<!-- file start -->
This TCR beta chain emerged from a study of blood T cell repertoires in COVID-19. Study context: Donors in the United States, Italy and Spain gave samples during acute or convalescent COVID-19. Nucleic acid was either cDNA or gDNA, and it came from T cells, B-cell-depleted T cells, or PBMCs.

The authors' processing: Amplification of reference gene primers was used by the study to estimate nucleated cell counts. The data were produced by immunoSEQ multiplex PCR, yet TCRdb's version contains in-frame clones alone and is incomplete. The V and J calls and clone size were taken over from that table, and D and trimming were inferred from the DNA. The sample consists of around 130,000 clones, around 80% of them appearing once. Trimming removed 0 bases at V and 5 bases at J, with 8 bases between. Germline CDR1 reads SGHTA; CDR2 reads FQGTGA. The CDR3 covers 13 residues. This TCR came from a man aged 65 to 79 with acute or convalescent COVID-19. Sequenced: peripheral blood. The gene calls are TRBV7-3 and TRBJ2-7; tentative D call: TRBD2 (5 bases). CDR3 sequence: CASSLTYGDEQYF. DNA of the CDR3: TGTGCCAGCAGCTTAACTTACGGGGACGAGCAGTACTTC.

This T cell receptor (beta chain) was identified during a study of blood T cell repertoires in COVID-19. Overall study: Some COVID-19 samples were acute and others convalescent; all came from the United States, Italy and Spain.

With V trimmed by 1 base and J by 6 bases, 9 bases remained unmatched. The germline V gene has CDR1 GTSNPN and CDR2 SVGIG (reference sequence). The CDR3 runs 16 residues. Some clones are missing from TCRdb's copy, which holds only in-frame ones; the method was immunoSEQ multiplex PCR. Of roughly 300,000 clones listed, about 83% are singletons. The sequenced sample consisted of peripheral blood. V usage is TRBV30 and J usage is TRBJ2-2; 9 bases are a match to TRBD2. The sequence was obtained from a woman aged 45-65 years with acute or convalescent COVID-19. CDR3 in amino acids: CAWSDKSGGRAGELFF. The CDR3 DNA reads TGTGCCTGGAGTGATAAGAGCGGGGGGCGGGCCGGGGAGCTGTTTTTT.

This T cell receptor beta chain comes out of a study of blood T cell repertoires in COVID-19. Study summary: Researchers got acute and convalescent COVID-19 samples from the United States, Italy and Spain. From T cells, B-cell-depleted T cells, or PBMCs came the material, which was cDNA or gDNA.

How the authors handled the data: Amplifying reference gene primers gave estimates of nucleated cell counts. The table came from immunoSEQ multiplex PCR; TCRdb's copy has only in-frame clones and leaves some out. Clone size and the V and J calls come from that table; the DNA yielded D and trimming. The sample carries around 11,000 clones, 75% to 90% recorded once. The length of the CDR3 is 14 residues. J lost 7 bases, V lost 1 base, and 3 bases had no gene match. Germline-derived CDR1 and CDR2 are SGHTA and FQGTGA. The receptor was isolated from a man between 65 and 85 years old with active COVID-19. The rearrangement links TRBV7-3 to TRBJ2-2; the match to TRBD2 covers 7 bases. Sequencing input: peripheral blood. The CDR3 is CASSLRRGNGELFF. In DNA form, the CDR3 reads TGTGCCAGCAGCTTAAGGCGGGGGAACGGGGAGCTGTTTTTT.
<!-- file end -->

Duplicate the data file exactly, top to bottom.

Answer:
This TCR beta chain emerged from a study of blood T cell repertoires in COVID-19. Study context: Donors in the United States, Italy and Spain gave samples during acute or convalescent COVID-19. Nucleic acid was either cDNA or gDNA, and it came from T cells, B-cell-depleted T cells, or PBMCs.

The authors' processing: Amplification of reference gene primers was used by the study to estimate nucleated cell counts. The data were produced by immunoSEQ multiplex PCR, yet TCRdb's version contains in-frame clones alone and is incomplete. The V and J calls and clone size were taken over from that table, and D and trimming were inferred from the DNA. The sample consists of around 130,000 clones, around 80% of them appearing once. Trimming removed 0 bases at V and 5 bases at J, with 8 bases between. Germline CDR1 reads SGHTA; CDR2 reads FQGTGA. The CDR3 covers 13 residues. This TCR came from a man aged 65 to 79 with acute or convalescent COVID-19. Sequenced: peripheral blood. The gene calls are TRBV7-3 and TRBJ2-7; tentative D call: TRBD2 (5 bases). CDR3 sequence: CASSLTYGDEQYF. DNA of the CDR3: TGTGCCAGCAGCTTAACTTACGGGGACGAGCAGTACTTC.

This T cell receptor (beta chain) was identified during a study of blood T cell repertoires in COVID-19. Overall study: Some COVID-19 samples were acute and others convalescent; all came from the United States, Italy and Spain.

With V trimmed by 1 base and J by 6 bases, 9 bases remained unmatched. The germline V gene has CDR1 GTSNPN and CDR2 SVGIG (reference sequence). The CDR3 runs 16 residues. Some clones are missing from TCRdb's copy, which holds only in-frame ones; the method was immunoSEQ multiplex PCR. Of roughly 300,000 clones listed, about 83% are singletons. The sequenced sample consisted of peripheral blood. V usage is TRBV30 and J usage is TRBJ2-2; 9 bases are a match to TRBD2. The sequence was obtained from a woman aged 45-65 years with acute or convalescent COVID-19. CDR3 in amino acids: CAWSDKSGGRAGELFF. The CDR3 DNA reads TGTGCCTGGAGTGATAAGAGCGGGGGGCGGGCCGGGGAGCTGTTTTTT.

This T cell receptor beta chain comes out of a study of blood T cell repertoires in COVID-19. Study summary: Researchers got acute and convalescent COVID-19 samples from the United States, Italy and Spain. From T cells, B-cell-depleted T cells, or PBMCs came the material, which was cDNA or gDNA.

How the authors handled the data: Amplifying reference gene primers gave estimates of nucleated cell counts. The table came from immunoSEQ multiplex PCR; TCRdb's copy has only in-frame clones and leaves some out. Clone size and the V and J calls come from that table; the DNA yielded D and trimming. The sample carries around 11,000 clones, 75% to 90% recorded once. The length of the CDR3 is 14 residues. J lost 7 bases, V lost 1 base, and 3 bases had no gene match. Germline-derived CDR1 and CDR2 are SGHTA and FQGTGA. The receptor was isolated from a man between 65 and 85 years old with active COVID-19. The rearrangement links TRBV7-3 to TRBJ2-2; the match to TRBD2 covers 7 bases. Sequencing input: peripheral blood. The CDR3 is CASSLRRGNGELFF. In DNA form, the CDR3 reads TGTGCCAGCAGCTTAAGGCGGGGGAACGGGGAGCTGTTTTTT.